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Rivera, Caldwell Expected To Interview This Week
IRVING, Texas - Now that the Super Bowl and all of the weekend's festivities are history, the Cowboys can get back to the business of finding their next head coach.
Cowboys owner and general manager Jerry Jones, who flew back to Dallas late Sunday after Super Bowl XLI, is expected to make a headfirst dive back into the coaching search this week.
While there have been reports the Cowboys could be close to making an announcement early this week, it might be closer to the end of the week before a final decision is made.
The Cowboys have already interviewed eight candidates and could meet with a pair of assistant coaches from the Super Bowl that were off-limits from contact before the game.
The Cowboys are expected to interview Bears defensive coordinator Ron Rivera and Colts assistant head coach/quarterbacks coach Jim Caldwell this week, possibly as early as Tuesday and Wednesday.
Both coaches reportedly flew back to their respective cities Monday following the Colts' 29-17 win over Chicago Sunday night in Miami.
Rivera, a former NFL linebacker with the Bears for nine seasons (1984-92), has run Chicago's defense for the last three years.
"I think it's my time," Rivera told reporters following Sunday's loss to the Colts. "I will see how it unfolds. I have done what I needed to do. It's up to the owners and what they want. We will see what happens."
Since his contract will officially expire on Feb. 20, Rivera could ultimately end up in Dallas as the defensive coordinator, if he doesn't land the head coaching job. However, the Cowboys can meet with Rivera only about the head coaching position until Feb. 20. That is unless the Bears decide to grant the Cowboys permission to speak with Rivera about either position.
Caldwell has been Peyton Manning's quarterbacks coach the last five years in Indianapolis, after spending one year in Tampa Bay as the quarterback coach. Caldwell's only experience as a head coach came at Wake Forest, where he spent seven years with the Demon Deacons.
The Cowboys have already interviewed eight candidates to replace Bill Parcells, who announced his retirement on Jan. 22. Since then, Jones has met with four offensive-minded coaches and four with defensive backgrounds.
Of the eight, it appears only a handful, if that many, remain legitimate contenders.
Norv Turner, the current 49ers offensive coordinator who has nine years of NFL head coaching experience at Washington and Oakland, along with four other stints as offensive coordinator, including three years in Dallas from 1991-93, still seems to be one of the favorites.
Turner interviewed for the job on Jan. 28, ending a busy weekend that included interviews with Chargers defensive coordinator Wade Phillips and Saints defensive coordinator Gary Gibbs.
Earlier that week, the Cowboys interviewed former quarterback Jason Garrett, who had spent the last two years as the Dolphins' quarterbacks coach. With Miami only giving the Cowboys and Garrett a short time to make a decision, the Cowboys hired him to the coaching staff in an undetermined role. While the Cowboys insist Garrett remains a candidate for the head coaching job, it's likely he will become the offensive coordinator if the Cowboys go in another direction.
Before bringing in Garrett, the Cowboys met with assistants Todd Bowles, Tony Sparano and Todd Haley, who has since left the staff to become offensive coordinator in Arizona.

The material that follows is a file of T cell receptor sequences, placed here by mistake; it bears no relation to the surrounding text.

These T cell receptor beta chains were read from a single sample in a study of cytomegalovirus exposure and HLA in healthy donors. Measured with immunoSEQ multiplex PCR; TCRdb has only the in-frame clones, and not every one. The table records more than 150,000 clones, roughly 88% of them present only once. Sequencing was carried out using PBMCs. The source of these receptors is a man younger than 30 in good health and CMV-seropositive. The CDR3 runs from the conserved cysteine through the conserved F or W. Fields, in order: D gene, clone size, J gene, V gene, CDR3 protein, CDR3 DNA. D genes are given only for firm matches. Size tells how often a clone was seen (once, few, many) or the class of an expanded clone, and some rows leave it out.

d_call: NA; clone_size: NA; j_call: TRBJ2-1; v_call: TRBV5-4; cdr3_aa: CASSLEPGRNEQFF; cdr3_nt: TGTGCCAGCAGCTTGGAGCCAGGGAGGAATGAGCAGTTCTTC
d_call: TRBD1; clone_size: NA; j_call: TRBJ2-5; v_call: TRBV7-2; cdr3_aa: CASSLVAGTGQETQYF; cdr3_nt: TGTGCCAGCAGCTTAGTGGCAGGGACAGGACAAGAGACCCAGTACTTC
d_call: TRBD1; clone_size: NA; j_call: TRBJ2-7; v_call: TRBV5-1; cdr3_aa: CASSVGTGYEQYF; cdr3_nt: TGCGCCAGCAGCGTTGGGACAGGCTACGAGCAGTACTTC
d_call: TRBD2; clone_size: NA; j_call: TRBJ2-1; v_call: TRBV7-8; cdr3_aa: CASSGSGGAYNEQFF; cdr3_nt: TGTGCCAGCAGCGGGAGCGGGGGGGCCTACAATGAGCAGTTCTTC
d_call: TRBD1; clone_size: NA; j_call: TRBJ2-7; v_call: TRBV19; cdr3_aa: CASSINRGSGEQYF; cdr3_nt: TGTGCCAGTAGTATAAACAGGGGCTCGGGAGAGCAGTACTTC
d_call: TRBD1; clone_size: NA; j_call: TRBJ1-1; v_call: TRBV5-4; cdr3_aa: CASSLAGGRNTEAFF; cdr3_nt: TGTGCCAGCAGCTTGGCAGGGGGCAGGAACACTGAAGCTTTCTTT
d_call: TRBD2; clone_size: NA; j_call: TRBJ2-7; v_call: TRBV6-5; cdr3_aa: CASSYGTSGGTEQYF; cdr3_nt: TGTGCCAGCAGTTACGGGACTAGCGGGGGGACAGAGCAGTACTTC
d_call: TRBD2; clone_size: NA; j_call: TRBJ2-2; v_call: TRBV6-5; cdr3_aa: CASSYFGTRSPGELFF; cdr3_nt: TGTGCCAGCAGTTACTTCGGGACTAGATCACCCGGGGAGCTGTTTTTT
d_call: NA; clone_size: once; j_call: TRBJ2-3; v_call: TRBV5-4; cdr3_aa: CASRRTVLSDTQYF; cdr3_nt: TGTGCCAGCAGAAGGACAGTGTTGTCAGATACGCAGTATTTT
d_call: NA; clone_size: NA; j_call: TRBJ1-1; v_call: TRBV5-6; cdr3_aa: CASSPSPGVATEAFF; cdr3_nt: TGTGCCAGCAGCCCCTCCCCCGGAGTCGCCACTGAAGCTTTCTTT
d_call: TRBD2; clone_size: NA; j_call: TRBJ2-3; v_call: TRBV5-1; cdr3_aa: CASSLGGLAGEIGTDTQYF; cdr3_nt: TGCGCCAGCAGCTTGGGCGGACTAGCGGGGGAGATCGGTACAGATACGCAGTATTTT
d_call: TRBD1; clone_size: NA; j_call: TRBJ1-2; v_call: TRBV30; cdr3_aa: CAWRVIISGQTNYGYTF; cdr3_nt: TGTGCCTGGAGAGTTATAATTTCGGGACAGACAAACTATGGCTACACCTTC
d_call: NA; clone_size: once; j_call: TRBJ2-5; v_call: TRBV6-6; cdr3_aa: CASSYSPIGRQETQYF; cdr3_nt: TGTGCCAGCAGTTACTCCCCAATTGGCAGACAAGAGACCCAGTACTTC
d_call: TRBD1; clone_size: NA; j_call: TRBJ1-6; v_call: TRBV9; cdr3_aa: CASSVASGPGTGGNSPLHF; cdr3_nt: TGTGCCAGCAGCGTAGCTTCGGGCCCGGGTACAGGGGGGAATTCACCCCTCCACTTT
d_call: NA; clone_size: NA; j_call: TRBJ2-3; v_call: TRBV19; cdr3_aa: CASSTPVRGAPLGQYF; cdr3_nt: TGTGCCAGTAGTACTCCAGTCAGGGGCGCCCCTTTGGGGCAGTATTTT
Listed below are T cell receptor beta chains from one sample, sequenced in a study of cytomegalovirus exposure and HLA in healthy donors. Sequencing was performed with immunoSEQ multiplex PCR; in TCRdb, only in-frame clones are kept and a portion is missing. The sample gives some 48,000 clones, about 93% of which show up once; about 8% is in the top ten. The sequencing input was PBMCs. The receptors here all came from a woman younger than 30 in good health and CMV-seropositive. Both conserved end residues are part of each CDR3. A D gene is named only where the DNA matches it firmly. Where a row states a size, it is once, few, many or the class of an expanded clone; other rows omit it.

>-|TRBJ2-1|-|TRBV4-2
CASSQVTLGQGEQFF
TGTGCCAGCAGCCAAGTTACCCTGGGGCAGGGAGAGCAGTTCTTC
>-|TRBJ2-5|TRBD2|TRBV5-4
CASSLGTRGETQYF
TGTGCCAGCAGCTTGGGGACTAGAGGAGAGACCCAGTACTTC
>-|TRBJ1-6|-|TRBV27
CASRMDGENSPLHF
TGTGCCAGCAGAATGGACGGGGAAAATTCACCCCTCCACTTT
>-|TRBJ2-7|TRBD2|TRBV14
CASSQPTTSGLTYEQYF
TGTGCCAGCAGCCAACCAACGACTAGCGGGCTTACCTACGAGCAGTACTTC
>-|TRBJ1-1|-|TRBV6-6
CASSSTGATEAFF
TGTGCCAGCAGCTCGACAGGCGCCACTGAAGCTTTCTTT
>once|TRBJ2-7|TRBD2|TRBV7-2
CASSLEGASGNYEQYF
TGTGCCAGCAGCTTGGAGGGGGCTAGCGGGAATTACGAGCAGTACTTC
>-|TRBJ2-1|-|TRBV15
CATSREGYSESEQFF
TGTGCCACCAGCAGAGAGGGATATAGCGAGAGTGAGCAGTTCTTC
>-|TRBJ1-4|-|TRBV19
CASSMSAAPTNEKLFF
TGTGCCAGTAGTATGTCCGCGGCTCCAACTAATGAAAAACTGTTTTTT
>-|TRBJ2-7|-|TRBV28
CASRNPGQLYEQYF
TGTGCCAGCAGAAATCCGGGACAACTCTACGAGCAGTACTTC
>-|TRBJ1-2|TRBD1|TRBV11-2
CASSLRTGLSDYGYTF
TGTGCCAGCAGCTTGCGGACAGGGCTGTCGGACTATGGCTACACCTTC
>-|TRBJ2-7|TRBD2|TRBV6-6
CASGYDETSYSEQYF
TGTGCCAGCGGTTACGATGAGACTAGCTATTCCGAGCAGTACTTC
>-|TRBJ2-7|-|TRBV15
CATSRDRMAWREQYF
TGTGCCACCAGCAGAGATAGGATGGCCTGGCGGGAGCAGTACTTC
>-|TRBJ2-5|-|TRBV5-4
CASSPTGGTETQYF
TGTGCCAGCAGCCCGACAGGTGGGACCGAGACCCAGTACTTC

Bowles and Sparano are two of only five assistants remaining from last year's staff, along with defensive line coach Kacy Rodgers and linebackers coaches Paul Pasqualoni and Vincent Brown.
Speaking of linebackers, the last player to interview with the Cowboys before Jones took a break from the search last Thursday was arguably one of the best linebackers in NFL history. The Cowboys spent all day last Tuesday with Mike Singletary, a member of the Pro Football Hall of Fame who has spent the last two years as the 49ers' assistant head coach. Singletary only has four years of coaching experience, spending two years in Baltimore as the inside linebackers coach.
However, Singletary always was one of the NFL's most intense players and it appears he has brought that intensity to the sidelines as well. Before getting back into coaching, Singletary spent 10 years as a motivational speaker and even had similar responsibilities with the 49ers over the last two years.
After his interview in Dallas, Singletary said he only interviewed for the head coaching position and said he didn't anticipate coming to the Cowboys in any other role. While his official his title is assistant head coach/defense, he could possibly land the defensive coordinator position in Dallas, assuming San Francisco grants permission for him to speak with the Cowboys in a non-head coaching role.
The 49ers had a vacancy at defensive coordinator and did not interview Singletary for the position before finally settling on Greg Manusky. However, it appears Singletary remains one of the top candidates for the head coaching job in Dallas.
Last Wednesday, Jones said he would continue his coaching search after the Super Bowl and make the best decision rather than rush just to have a coach in place.
"I feel very good. We've spent a lot of time and I know our fans expect me to and you expect me to, and we've spent a lot of time in each interview," Jones said last week. "And I've been very thorough and they've been very thorough with me. I like good feedback from when I'm talking to an individual about where he's been and where he's going. So all of that I'm very pleased with. I feel very comfortable with where we are. But if I can I don't want to leave a stone unturned here."
Even if it means turning a few more of those stones this week.